Let our doctrine be tested by this rule and our victory is secure. For what accords better and more aptly with faith than to acknowledge ourselves divested of all virtue that we may be clothed by God, devoid of all goodness that we may be filled by Him, the slaves of sin that he may give us freedom, blind that he may enlighten, lame that he may cure, and feeble that he may sustain us; to strip ourselves of all ground of glorying that he alone may shine forth glorious, and we be glorified in Him?

Friday, November 07, 2008

Clarification on Previous Post on Gay Marraige

In the comments on my previous post, SEG asked for some clarification on why I am for using the legislative process to put an end to abortion but not a fan of the ban on gay marriage. First, let me say that I am not for gay marriage and do believe homosexuality is a flagrant sin (one of many). But I think there is a difference between the two issues, abortion and gay marriage.

Here's the difference as I see it, and I am open for correction and input. First, I see nowhere in scripture where I am to crusade in the larger society for morality. We should be moral people and salt and light that change society from the inside out. I do see, however, where we are called to stand up for the weak, the powerless, to care about justice, etc. In most ways, the gay marriage issue is a victimless issue. We obviously can't say the same thing about abortion.

Secondly, changing the terminology from marriage back to civil union is semantics - just wording. Now I really haven't spent time reading the legislation, but I am under the impression that virtually all of the rights extended to gay couples under the umbrella of 'marriage' will continue to be extended under the umbrella of 'civil union'. No matter what you call it the sin remains. To change that, you'd have to outlaw homosexuality (sodomy laws, etc.) and enforce it. I don't know many people who are in favor of this, and I certainly am not. On the issue of abortion, I'm not advocating action to protect a word or concept, but lives.

Hope the clarification is helpful.

Wednesday, November 05, 2008

Gay Marriage and Constitutional Bans

A few weeks ago I mentioned that I'm not one who supports amendments to the Constitution banning gay marriage. Yesterday three states passed amendments to their state constitutions banning it. Here's a quote from William Duncan on
Voters in California, Arizona and Florida approved constitutional amendments defining marriage as the union of a man and a woman yesterday. This is great news for marriage.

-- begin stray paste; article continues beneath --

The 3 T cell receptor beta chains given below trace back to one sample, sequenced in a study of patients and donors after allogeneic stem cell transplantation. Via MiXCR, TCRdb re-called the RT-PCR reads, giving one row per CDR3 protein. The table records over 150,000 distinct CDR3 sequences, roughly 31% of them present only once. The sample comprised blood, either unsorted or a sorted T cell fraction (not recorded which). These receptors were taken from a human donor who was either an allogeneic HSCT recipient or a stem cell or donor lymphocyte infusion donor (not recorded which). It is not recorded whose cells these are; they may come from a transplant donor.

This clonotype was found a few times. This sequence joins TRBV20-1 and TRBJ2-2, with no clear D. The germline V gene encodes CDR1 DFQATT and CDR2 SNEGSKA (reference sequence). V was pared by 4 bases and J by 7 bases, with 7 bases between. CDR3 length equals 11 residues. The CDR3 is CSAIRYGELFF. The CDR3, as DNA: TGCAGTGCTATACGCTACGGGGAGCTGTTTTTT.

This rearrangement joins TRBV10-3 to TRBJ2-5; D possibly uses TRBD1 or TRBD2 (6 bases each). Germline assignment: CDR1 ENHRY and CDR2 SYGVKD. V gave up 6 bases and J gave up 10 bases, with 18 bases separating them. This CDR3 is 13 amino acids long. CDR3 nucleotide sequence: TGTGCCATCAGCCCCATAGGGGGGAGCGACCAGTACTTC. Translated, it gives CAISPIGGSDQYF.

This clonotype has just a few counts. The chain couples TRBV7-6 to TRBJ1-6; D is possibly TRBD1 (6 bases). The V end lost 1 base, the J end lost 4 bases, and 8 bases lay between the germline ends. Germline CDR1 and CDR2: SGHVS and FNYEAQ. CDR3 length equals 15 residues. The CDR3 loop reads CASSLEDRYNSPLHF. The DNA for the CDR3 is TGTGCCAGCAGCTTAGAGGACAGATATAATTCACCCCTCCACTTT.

The California victory is especially important since it reversed the California Supreme Court’s redefinition of marriage in May of this year. The Florida victory is significant because the amendment there needed sixty percent approval to be enacted. The Arizona victory reversed the very narrow defeat of a slightly more complicated marriage amendment in 2006.

First, I should say I'm not necessarily opposed to constitutional amendments banning gay marriage, I'm just not for them. I'm very ambivalent, but do think advocacy for and money spent to promote such bans are a complete waste.

Going back to the quote I can explain why. First, Duncan says this is great news for marriage. I really and truly fail to see how such amendments will make make marriages better. Will they lower divorce rates, increase fidelity or anything else that could be considered good news for marriage. Secondly, I don't get the personification of marriage - as if marriage is now celebrating.

More importantly, I don't see how this truly changes anything except in name. Civil unions are still protected legally and gay individuals in civil unions are still provided the same rights, essentially, as married couples. Frankly, a rose by any other name is still as sweet. I don't care if you call it a civil union or a marriage. Civil unions are marriages in all but a legal sense.

Now please, understand I'm not advocating a gay lifestyle. I think its sinful, but lets work at addressing the sin and stop quibbling over words.

Finally, I question why Christians care so much about how the state defines marriage. Will I allow the state to define for me or my kids how we should understand marriage. Until the day the state tells me I have to perform gay marriages, I just don't care if a gay couple gets hitched at a courthouse. 'Whatever' I think is the proper response.

Wonderful insight from Riddlebarger on President Elect Obama

Kim Riddlebarger is one of the men who has shaped my theology and my view of the world significantly over the past 5 years (yes, both are still taking shape even after seminary). He's brilliant, got some flair, can be punchy, likes to drink and smoke cigars (I prefer my pipe), and is remarkably level headed. In other words, he's the perfect Calvinist.

Anyway, check out his President Elect Obama. Very good.

Monday, November 03, 2008

Why I'm not lockstep with anyone - everyone is just stupid sometimes!

I remember my mom asking me once during a strong Piper phase I went through if I disagreed with John Piper on anything. Even back then I didn't agree with Piper on all points theological. Today, that disagreements are more numerous. For example, he recently posted an article "Why Women Shouldn't Run for Vice President, But Wise People May Still Vote for Her". Wow.

In actuality, I can't think of anyone I'm lockstep with - not Calvin, not Edwards. I'm a nomad theologically. I don't fit in any denomination that I know of, except maybe the EPC. Makes it hard to find a job (!), but thankfully I'm not looking. I think there is a wisdom in not being overly worried with consistency (it is the hobgoblin of little minds), and being humble in our approach even to our own beliefs. I honestly disagree with things I believed even a year or two ago. I learn, I grow, I rethink, and I think it's good. I love being at a place like ECC where I'm constantly exposed to people who disagree and with a staff who is open to thinking and rethinking things.